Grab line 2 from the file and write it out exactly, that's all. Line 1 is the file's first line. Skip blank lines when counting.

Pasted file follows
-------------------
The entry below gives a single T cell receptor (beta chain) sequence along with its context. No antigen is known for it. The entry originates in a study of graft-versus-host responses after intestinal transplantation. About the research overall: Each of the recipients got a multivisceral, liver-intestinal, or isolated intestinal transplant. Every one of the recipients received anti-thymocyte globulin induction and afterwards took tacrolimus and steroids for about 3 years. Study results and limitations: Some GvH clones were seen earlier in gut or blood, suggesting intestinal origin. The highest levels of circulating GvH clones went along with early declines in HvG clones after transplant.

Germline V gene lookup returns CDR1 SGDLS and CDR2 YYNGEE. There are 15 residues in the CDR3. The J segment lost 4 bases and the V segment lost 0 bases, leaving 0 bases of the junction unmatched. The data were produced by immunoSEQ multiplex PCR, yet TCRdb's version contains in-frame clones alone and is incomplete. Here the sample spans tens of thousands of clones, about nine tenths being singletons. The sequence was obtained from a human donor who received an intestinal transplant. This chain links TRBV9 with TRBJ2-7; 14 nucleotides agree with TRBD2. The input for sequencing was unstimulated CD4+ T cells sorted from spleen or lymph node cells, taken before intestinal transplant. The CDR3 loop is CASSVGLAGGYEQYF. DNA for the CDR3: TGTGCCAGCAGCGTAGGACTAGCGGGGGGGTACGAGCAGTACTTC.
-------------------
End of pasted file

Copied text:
Germline V gene lookup returns CDR1 SGDLS and CDR2 YYNGEE. There are 15 residues in the CDR3. The J segment lost 4 bases and the V segment lost 0 bases, leaving 0 bases of the junction unmatched. The data were produced by immunoSEQ multiplex PCR, yet TCRdb's version contains in-frame clones alone and is incomplete. Here the sample spans tens of thousands of clones, about nine tenths being singletons. The sequence was obtained from a human donor who received an intestinal transplant. This chain links TRBV9 with TRBJ2-7; 14 nucleotides agree with TRBD2. The input for sequencing was unstimulated CD4+ T cells sorted from spleen or lymph node cells, taken before intestinal transplant. The CDR3 loop is CASSVGLAGGYEQYF. DNA for the CDR3: TGTGCCAGCAGCGTAGGACTAGCGGGGGGGTACGAGCAGTACTTC.